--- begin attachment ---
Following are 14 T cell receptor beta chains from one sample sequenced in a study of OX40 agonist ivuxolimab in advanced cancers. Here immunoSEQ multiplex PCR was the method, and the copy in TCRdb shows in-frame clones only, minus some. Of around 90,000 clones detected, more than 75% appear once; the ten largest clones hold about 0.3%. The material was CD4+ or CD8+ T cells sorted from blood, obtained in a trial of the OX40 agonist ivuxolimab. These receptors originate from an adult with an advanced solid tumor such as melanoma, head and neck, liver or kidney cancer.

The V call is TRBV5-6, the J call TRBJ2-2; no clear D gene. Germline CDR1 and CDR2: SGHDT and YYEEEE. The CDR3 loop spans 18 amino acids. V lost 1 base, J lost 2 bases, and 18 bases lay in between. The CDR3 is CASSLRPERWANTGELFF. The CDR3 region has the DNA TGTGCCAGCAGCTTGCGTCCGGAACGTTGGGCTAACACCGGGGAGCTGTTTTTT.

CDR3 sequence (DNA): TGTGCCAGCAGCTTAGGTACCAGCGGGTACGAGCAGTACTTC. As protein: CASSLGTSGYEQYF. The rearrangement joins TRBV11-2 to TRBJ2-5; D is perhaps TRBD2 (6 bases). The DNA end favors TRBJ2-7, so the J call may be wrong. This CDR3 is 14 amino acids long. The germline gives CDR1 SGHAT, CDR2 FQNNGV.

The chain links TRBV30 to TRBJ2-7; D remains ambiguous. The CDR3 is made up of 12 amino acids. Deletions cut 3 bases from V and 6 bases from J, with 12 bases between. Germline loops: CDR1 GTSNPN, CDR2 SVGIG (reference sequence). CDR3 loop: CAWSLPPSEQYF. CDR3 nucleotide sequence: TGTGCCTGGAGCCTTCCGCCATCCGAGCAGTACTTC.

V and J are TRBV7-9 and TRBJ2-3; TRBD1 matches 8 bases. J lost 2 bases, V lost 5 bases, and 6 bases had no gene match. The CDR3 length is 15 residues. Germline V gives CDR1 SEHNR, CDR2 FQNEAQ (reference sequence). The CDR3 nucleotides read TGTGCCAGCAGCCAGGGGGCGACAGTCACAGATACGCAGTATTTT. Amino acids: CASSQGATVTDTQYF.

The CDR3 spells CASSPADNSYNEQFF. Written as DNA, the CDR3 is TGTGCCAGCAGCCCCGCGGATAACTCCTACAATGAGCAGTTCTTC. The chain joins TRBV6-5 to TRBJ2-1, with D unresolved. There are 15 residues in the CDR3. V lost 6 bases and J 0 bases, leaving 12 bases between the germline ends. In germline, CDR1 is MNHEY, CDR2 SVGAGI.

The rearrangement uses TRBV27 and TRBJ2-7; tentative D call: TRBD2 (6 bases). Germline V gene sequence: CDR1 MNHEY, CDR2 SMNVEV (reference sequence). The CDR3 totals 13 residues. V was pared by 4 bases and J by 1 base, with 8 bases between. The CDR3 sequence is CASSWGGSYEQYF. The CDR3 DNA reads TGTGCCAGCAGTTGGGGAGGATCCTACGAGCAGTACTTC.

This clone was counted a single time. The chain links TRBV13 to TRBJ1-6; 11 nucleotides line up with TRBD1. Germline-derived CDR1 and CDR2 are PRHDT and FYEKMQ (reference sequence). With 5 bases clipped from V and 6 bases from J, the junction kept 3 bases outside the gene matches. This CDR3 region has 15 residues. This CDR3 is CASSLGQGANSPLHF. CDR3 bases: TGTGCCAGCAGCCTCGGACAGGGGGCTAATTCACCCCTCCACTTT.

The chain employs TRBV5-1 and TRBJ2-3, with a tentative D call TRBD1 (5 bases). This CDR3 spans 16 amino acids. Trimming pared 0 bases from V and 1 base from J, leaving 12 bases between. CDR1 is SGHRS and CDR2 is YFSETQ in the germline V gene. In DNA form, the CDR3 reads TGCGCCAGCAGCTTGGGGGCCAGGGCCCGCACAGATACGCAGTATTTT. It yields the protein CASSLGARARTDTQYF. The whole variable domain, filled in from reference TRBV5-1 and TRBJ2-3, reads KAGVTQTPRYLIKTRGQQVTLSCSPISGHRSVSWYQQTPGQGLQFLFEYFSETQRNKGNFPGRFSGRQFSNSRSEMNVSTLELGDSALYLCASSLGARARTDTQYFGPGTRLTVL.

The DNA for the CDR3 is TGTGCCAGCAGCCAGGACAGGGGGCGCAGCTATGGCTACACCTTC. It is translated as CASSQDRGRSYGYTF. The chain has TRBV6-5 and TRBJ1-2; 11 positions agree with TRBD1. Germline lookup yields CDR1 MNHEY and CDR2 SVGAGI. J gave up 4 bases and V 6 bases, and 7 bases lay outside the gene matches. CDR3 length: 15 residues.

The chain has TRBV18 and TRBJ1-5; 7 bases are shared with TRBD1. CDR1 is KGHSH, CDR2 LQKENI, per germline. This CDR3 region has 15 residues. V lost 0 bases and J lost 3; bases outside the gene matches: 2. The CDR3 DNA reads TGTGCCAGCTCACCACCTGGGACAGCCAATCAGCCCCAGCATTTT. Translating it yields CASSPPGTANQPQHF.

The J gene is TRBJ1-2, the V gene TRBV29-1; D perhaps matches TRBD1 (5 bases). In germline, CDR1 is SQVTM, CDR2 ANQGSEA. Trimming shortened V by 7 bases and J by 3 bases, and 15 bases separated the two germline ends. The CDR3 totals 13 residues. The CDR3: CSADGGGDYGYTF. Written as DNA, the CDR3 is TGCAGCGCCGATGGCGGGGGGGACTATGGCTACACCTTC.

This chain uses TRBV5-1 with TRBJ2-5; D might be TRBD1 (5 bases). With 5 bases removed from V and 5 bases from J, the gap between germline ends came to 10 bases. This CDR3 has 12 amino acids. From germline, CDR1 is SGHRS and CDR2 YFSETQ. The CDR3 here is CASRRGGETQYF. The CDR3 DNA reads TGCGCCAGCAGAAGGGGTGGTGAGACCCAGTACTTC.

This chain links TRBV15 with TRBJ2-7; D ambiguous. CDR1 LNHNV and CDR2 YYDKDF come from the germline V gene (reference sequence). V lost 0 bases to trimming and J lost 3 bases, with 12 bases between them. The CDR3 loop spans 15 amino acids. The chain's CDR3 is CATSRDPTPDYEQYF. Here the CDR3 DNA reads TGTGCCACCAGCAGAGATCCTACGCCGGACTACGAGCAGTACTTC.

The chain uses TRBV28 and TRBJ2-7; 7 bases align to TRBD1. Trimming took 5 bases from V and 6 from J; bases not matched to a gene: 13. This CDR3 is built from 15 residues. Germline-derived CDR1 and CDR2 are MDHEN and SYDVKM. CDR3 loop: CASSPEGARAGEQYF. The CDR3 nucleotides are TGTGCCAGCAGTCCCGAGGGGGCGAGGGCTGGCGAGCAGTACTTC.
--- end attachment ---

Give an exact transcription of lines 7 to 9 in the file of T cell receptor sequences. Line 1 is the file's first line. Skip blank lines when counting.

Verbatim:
The rearrangement uses TRBV27 and TRBJ2-7; tentative D call: TRBD2 (6 bases). Germline V gene sequence: CDR1 MNHEY, CDR2 SMNVEV (reference sequence). The CDR3 totals 13 residues. V was pared by 4 bases and J by 1 base, with 8 bases between. The CDR3 sequence is CASSWGGSYEQYF. The CDR3 DNA reads TGTGCCAGCAGTTGGGGAGGATCCTACGAGCAGTACTTC.

This clone was counted a single time. The chain links TRBV13 to TRBJ1-6; 11 nucleotides line up with TRBD1. Germline-derived CDR1 and CDR2 are PRHDT and FYEKMQ (reference sequence). With 5 bases clipped from V and 6 bases from J, the junction kept 3 bases outside the gene matches. This CDR3 region has 15 residues. This CDR3 is CASSLGQGANSPLHF. CDR3 bases: TGTGCCAGCAGCCTCGGACAGGGGGCTAATTCACCCCTCCACTTT.

The chain employs TRBV5-1 and TRBJ2-3, with a tentative D call TRBD1 (5 bases). This CDR3 spans 16 amino acids. Trimming pared 0 bases from V and 1 base from J, leaving 12 bases between. CDR1 is SGHRS and CDR2 is YFSETQ in the germline V gene. In DNA form, the CDR3 reads TGCGCCAGCAGCTTGGGGGCCAGGGCCCGCACAGATACGCAGTATTTT. It yields the protein CASSLGARARTDTQYF. The whole variable domain, filled in from reference TRBV5-1 and TRBJ2-3, reads KAGVTQTPRYLIKTRGQQVTLSCSPISGHRSVSWYQQTPGQGLQFLFEYFSETQRNKGNFPGRFSGRQFSNSRSEMNVSTLELGDSALYLCASSLGARARTDTQYFGPGTRLTVL.